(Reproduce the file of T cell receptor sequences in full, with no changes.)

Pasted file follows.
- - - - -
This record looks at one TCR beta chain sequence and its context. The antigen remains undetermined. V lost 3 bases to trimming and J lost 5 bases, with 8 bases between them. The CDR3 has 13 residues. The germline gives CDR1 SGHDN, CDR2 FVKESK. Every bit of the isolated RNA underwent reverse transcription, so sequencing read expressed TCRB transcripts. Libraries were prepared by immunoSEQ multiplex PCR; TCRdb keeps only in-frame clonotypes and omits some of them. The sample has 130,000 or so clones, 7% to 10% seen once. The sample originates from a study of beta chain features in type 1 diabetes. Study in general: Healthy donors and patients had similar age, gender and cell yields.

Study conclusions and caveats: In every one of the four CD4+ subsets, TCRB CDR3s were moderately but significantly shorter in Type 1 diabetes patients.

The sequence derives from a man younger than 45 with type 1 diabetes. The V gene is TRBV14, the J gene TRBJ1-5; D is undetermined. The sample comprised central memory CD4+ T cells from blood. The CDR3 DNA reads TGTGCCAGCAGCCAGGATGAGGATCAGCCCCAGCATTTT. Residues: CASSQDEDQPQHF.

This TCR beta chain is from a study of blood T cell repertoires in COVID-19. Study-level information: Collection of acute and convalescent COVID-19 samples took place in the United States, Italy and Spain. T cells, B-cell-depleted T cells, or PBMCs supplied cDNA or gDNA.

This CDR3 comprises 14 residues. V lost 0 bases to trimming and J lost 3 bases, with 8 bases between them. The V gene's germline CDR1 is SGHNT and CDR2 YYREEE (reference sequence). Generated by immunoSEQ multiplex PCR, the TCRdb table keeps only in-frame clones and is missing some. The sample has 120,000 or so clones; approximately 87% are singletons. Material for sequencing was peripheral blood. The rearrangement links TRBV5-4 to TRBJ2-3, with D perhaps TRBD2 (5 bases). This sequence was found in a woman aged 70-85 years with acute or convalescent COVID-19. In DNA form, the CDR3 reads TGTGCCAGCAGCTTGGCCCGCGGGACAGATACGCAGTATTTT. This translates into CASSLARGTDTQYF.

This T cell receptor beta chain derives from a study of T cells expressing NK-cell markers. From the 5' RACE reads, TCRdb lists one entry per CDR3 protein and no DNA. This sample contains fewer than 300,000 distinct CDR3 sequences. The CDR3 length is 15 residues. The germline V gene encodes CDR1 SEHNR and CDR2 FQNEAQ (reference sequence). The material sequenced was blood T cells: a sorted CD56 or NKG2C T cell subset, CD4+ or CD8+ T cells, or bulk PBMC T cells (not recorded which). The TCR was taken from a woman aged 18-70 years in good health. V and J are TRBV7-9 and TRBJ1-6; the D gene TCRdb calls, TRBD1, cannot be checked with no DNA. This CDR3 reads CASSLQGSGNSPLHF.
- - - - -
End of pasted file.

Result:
This record looks at one TCR beta chain sequence and its context. The antigen remains undetermined. V lost 3 bases to trimming and J lost 5 bases, with 8 bases between them. The CDR3 has 13 residues. The germline gives CDR1 SGHDN, CDR2 FVKESK. Every bit of the isolated RNA underwent reverse transcription, so sequencing read expressed TCRB transcripts. Libraries were prepared by immunoSEQ multiplex PCR; TCRdb keeps only in-frame clonotypes and omits some of them. The sample has 130,000 or so clones, 7% to 10% seen once. The sample originates from a study of beta chain features in type 1 diabetes. Study in general: Healthy donors and patients had similar age, gender and cell yields.

Study conclusions and caveats: In every one of the four CD4+ subsets, TCRB CDR3s were moderately but significantly shorter in Type 1 diabetes patients.

The sequence derives from a man younger than 45 with type 1 diabetes. The V gene is TRBV14, the J gene TRBJ1-5; D is undetermined. The sample comprised central memory CD4+ T cells from blood. The CDR3 DNA reads TGTGCCAGCAGCCAGGATGAGGATCAGCCCCAGCATTTT. Residues: CASSQDEDQPQHF.

This TCR beta chain is from a study of blood T cell repertoires in COVID-19. Study-level information: Collection of acute and convalescent COVID-19 samples took place in the United States, Italy and Spain. T cells, B-cell-depleted T cells, or PBMCs supplied cDNA or gDNA.

This CDR3 comprises 14 residues. V lost 0 bases to trimming and J lost 3 bases, with 8 bases between them. The V gene's germline CDR1 is SGHNT and CDR2 YYREEE (reference sequence). Generated by immunoSEQ multiplex PCR, the TCRdb table keeps only in-frame clones and is missing some. The sample has 120,000 or so clones; approximately 87% are singletons. Material for sequencing was peripheral blood. The rearrangement links TRBV5-4 to TRBJ2-3, with D perhaps TRBD2 (5 bases). This sequence was found in a woman aged 70-85 years with acute or convalescent COVID-19. In DNA form, the CDR3 reads TGTGCCAGCAGCTTGGCCCGCGGGACAGATACGCAGTATTTT. This translates into CASSLARGTDTQYF.

This T cell receptor beta chain derives from a study of T cells expressing NK-cell markers. From the 5' RACE reads, TCRdb lists one entry per CDR3 protein and no DNA. This sample contains fewer than 300,000 distinct CDR3 sequences. The CDR3 length is 15 residues. The germline V gene encodes CDR1 SEHNR and CDR2 FQNEAQ (reference sequence). The material sequenced was blood T cells: a sorted CD56 or NKG2C T cell subset, CD4+ or CD8+ T cells, or bulk PBMC T cells (not recorded which). The TCR was taken from a woman aged 18-70 years in good health. V and J are TRBV7-9 and TRBJ1-6; the D gene TCRdb calls, TRBD1, cannot be checked with no DNA. This CDR3 reads CASSLQGSGNSPLHF.